Limitations and Biases in Facial Landmark Detection — An Empirical Study on Older Adults with Dementia. (arXiv:1905.07446v1 [cs.CV])

Accurate facial expression analysis is an essential step in various clinical
applications that involve physical and mental health assessments of older
adults (e.g. diagnosis of pain or depression). Although remarkable progress has
been achieved toward developing robust facial landmark detection methods,
state-of-the-art methods still face many challenges when encountering
uncontrolled environments, different ranges of facial expressions, and
different demographics of the population. A recent study has revealed that the
health status of individuals can also affect the performance of facial landmark
detection methods on front views of faces. In this work, we investigate this
matter in a much greater context using seven facial landmark detection methods.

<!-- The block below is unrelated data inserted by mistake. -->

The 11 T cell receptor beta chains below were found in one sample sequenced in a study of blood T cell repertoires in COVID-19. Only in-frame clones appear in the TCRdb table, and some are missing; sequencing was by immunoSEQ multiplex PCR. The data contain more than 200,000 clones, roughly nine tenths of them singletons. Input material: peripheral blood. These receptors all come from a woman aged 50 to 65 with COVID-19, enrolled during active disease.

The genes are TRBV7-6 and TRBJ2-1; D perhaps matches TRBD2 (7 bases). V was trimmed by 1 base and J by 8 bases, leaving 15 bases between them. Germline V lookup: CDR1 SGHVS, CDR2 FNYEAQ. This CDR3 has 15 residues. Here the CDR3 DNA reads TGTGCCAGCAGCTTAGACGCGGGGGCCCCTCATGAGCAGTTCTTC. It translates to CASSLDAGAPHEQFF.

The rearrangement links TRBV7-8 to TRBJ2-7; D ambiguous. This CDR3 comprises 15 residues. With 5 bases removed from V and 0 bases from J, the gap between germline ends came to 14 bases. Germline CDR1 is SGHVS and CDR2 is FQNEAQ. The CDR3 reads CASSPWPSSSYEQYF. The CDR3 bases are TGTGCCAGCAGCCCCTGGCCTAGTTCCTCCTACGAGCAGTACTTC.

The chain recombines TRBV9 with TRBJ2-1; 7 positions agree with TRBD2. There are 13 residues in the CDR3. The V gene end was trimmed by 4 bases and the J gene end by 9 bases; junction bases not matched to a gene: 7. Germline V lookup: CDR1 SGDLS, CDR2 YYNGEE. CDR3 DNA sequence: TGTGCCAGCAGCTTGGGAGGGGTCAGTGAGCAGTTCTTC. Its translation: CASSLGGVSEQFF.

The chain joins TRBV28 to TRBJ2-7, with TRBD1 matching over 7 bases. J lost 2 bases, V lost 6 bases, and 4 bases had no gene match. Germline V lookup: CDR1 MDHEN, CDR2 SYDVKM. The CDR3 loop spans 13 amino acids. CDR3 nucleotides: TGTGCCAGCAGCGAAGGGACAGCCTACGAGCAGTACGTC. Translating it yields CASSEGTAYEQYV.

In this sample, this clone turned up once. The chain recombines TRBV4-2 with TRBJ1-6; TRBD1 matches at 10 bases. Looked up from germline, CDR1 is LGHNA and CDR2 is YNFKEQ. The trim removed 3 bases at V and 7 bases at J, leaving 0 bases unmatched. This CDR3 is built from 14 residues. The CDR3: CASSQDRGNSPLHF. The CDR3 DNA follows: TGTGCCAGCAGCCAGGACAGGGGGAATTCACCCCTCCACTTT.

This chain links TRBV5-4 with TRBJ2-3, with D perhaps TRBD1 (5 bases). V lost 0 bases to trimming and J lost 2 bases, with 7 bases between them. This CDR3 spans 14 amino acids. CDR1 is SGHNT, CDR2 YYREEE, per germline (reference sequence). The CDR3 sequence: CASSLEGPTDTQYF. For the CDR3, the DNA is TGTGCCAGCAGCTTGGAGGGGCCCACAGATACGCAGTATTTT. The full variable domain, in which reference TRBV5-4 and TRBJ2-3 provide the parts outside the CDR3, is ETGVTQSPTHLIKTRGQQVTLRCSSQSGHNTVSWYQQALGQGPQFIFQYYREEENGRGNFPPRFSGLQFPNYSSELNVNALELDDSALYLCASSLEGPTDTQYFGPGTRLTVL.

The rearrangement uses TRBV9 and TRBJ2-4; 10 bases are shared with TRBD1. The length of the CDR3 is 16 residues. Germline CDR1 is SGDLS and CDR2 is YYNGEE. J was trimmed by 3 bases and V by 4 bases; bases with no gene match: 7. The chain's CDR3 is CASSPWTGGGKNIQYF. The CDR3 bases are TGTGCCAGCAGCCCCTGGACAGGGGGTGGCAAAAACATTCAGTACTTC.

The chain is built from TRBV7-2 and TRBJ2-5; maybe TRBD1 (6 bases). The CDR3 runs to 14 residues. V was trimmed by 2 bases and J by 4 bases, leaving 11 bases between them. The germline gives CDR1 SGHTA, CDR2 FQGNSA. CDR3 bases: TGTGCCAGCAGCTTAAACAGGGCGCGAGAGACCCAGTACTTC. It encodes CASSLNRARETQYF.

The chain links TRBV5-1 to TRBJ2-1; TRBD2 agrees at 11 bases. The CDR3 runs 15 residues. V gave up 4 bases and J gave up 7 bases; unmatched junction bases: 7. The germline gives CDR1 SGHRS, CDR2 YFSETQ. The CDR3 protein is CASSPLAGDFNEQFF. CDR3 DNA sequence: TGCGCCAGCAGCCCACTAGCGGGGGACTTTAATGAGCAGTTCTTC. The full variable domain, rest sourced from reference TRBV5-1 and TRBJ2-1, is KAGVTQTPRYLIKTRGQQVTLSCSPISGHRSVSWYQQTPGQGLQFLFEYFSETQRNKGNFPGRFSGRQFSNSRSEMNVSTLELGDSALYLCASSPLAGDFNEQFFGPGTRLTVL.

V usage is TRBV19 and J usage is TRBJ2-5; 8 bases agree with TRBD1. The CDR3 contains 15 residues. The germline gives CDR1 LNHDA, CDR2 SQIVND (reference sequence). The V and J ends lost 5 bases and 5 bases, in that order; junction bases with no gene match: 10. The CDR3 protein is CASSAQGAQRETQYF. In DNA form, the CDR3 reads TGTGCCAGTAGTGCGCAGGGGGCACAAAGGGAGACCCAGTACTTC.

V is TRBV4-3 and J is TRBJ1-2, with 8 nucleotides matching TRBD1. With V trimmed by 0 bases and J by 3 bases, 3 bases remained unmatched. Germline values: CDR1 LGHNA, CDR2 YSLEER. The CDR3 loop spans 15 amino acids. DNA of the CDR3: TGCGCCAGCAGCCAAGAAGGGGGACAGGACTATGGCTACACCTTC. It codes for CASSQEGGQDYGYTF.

We perform our evaluation not only on frontal faces but also on profile faces
and in various regions of the face. Our results shed light on limitations of
the existing methods and challenges of applying these methods in clinical
settings by indicating: 1) a significant difference between the performance of
state-of-the-art when tested on the profile or frontal faces of individuals
with vs. without dementia; 2) insights on the existing bias for all regions of
the face; and 3) the presence of this bias despite re-training/fine-tuning with
various configurations of six datasets.

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